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Ever wondered why movies have subtitles? There's a word for them, and it is called closed captioning. Learn all about them here!

What is Closed Captioning?

Most consumers of any type of visual content are aware of the use of close captioning.  This service is able to allow both hearing and non-hearing viewers to understand what is going on on the screen without needing to actually hear the audio of a video.

What is Closed Captioning

First, let’s define what exactly close captioning is and how it is commonly mistaken for subtitles. Closed captioning is actually different from subtitles, although many people incorrectly use them interchangeably. 

Subtitles are for viewers that are able to hear but don’t understand the language of a video’s audio. An example of this is when a viewer is watching a foreign piece of video content that has the audio in the original language but the subtitles in the viewer’s native language. They are not suitable for non-hearing viewers because they do not offer enough audio details.

 Closed captions are specifically for non-hearing viewers and include non-speech elements such as noises to give viewers more context. This would include cues such as whispers, screaming, banging, etc. They are synced directly with the timing on screen so viewers can read what is happening in the audio in real-time.

Another feature of closed captioning is that it can be turned on or off by the user on videos.  They are usually published as a sidecar file which allows for this capability. In most cases, this option is indicated on a video player as a “CC” icon. In the United States, is it required by law that almost all forms of content come with close captioning.

 There is a third option which is called Subtitles for the Deaf and Hard-of-hearing, commonly known as SDH.  SDH combines closed captions and subtitles together, providing the audio’s language in text and on-screen audio cues.  SDH is generally used in places where closed captioning is not available.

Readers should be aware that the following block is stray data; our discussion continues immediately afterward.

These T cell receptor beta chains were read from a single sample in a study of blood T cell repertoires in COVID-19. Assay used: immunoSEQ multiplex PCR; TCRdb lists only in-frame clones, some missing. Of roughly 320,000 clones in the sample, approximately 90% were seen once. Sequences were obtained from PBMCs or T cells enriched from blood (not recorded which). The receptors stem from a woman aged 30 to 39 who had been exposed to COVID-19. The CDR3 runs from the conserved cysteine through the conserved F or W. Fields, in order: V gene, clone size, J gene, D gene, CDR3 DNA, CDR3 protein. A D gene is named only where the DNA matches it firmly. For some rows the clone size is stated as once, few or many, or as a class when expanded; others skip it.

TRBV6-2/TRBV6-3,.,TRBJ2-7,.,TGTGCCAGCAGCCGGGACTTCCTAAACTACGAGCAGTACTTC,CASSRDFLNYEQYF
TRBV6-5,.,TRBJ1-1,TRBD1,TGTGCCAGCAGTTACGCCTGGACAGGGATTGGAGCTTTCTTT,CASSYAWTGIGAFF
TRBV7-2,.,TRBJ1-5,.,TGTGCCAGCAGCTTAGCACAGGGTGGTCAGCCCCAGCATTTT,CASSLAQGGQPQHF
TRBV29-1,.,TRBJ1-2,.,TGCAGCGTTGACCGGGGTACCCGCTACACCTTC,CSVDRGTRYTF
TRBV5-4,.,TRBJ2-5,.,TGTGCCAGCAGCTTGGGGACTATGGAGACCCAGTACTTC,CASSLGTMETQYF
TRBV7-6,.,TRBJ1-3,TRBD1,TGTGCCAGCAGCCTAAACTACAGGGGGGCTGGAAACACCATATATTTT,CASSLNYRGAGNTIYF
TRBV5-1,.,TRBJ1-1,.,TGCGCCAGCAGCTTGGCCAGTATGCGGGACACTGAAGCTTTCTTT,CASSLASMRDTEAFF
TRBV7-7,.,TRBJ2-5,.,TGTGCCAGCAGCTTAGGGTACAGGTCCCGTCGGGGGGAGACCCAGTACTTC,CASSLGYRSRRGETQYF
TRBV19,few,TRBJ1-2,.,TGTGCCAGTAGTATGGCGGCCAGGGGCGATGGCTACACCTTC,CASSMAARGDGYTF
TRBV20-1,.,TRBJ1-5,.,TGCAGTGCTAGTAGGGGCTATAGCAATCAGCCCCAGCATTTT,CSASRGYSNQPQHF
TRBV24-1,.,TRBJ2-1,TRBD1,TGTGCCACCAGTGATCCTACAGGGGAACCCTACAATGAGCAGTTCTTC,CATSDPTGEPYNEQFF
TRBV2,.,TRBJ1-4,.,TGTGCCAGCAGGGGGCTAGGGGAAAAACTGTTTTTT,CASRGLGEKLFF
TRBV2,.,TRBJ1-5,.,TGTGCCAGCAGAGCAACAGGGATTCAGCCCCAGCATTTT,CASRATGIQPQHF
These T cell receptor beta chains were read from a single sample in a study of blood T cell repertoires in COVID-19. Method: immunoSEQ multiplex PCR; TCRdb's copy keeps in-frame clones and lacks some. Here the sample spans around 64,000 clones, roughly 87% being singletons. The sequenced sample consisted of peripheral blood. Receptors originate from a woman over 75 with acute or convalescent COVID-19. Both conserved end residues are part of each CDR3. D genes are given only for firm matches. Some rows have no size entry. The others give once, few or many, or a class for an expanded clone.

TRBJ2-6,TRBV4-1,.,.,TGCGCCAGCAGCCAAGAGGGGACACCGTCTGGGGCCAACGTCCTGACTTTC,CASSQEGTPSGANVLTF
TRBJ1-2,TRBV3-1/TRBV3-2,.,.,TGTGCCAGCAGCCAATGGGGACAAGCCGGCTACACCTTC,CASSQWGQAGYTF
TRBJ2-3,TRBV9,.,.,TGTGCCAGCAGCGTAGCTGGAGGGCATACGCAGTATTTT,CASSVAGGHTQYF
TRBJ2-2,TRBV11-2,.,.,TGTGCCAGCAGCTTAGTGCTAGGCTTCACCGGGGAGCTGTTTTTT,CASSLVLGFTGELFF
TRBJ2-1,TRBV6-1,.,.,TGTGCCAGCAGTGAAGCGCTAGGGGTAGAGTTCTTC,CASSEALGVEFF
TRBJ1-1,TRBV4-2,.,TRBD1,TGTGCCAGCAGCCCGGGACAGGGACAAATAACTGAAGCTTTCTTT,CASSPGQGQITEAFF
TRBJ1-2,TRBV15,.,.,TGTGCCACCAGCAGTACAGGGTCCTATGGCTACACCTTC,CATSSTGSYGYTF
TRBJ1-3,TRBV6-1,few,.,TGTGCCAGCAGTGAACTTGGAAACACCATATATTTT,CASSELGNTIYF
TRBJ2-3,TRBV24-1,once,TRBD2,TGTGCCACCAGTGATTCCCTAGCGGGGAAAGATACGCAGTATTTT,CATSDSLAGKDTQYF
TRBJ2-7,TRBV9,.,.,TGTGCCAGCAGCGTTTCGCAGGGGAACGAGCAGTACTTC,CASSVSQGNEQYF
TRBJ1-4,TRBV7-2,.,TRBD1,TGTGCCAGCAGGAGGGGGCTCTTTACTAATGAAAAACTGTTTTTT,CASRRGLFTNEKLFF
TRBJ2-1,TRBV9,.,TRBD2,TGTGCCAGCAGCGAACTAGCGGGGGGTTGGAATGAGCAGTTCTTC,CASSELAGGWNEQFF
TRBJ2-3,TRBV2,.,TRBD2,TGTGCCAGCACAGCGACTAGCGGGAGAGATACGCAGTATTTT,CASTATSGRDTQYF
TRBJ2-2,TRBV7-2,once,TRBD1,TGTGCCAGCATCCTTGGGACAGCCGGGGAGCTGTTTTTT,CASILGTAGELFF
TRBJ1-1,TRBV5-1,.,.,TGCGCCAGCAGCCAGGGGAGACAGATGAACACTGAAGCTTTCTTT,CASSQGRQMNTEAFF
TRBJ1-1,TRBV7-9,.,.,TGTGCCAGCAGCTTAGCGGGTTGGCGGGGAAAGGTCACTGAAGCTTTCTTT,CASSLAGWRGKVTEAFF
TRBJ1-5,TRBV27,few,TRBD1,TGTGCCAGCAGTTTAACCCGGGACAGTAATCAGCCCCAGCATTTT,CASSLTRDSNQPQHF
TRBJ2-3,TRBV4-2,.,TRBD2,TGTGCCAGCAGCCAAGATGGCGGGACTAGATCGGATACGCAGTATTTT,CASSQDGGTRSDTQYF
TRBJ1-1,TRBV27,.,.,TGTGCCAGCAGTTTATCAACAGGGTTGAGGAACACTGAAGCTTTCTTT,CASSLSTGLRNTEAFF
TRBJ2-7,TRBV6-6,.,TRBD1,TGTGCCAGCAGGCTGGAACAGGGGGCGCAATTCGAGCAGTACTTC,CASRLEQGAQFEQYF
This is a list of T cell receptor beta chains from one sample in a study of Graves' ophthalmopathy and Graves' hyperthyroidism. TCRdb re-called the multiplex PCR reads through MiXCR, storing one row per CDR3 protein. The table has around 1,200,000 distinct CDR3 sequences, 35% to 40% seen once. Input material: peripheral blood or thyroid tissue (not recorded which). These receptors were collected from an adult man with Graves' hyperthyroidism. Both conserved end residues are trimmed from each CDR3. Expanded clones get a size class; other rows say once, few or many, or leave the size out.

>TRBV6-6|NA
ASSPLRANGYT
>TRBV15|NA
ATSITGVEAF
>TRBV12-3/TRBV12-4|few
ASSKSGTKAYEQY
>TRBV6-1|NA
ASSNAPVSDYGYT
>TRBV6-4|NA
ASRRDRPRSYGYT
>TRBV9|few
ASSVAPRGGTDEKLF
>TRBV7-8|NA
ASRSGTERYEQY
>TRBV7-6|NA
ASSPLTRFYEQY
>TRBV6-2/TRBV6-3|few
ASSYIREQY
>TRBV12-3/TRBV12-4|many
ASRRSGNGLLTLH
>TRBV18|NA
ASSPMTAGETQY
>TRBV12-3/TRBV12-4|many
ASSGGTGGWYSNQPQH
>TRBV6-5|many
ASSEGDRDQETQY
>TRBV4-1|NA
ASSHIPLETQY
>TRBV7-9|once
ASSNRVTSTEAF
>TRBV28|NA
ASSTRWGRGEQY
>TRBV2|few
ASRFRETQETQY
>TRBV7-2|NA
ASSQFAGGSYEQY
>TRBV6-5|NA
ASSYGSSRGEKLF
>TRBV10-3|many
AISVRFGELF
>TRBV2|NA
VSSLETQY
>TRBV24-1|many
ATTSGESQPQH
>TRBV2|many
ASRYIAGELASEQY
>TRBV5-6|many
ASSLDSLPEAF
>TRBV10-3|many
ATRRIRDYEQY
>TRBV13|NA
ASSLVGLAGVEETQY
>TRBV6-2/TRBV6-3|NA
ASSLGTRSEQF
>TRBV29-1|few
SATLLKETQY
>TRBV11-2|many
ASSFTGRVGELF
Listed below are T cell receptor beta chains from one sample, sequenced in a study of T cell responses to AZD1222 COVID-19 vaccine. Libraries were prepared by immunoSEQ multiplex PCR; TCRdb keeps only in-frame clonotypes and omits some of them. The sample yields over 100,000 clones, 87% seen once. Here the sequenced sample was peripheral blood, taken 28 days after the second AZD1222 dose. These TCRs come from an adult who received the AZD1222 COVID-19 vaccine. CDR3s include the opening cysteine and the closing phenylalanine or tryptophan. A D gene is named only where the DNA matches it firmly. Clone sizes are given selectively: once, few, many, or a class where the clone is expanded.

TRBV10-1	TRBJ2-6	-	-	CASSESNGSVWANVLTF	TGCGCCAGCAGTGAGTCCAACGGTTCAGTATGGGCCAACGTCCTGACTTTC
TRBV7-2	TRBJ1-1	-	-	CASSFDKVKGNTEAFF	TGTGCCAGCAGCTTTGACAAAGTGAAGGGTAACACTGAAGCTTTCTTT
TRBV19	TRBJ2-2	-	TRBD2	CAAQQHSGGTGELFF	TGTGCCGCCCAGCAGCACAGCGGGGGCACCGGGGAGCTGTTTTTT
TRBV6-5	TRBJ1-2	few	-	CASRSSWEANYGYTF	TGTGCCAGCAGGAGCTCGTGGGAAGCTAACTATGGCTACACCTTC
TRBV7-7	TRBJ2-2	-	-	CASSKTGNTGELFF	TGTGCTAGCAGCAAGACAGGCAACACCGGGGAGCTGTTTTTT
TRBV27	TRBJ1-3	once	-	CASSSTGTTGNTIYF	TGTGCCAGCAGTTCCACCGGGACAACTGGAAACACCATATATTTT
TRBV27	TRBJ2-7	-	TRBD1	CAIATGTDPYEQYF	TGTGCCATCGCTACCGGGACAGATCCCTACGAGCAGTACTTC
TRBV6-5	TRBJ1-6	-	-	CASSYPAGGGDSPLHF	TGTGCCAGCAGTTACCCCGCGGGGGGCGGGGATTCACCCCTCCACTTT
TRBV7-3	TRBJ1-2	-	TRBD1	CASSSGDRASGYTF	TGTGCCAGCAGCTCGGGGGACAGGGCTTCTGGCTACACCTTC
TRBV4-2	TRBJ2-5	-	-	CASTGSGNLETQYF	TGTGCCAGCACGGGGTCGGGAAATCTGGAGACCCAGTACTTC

What Closed Caption Services Are Available

Closed captions are used for both live and recorded broadcasts.  A variety of different types of media use close captions including:

  • Video services online such as YouTube
  • Broadcast Television
  • Marketing and Advertising media
  • Higher Education videos and lectures
  • Governmental media

Closed Captioning service providers are able to offer an array of services depending on a client’s needs. They can include translation, transcription, secondary audio dubbing, and multi-language services. They also are ready to comply with strict guidelines laid out by governments and other organizations in regard to close caption regulations. 

With the increase in social media content, some companies can also integrate with social media platforms and provide captions for all live and pre-recorded social media video content. Platforms such as YouTube even have their own built-in close caption capabilities to make uploading content to their platform easier for content creators.

 Closed captioning is an important part of content creation because it helps create a link between those that cannot access its audio and important content like news or entertainment. These services allow consumers of all types to access and enjoy any content they are interested in.

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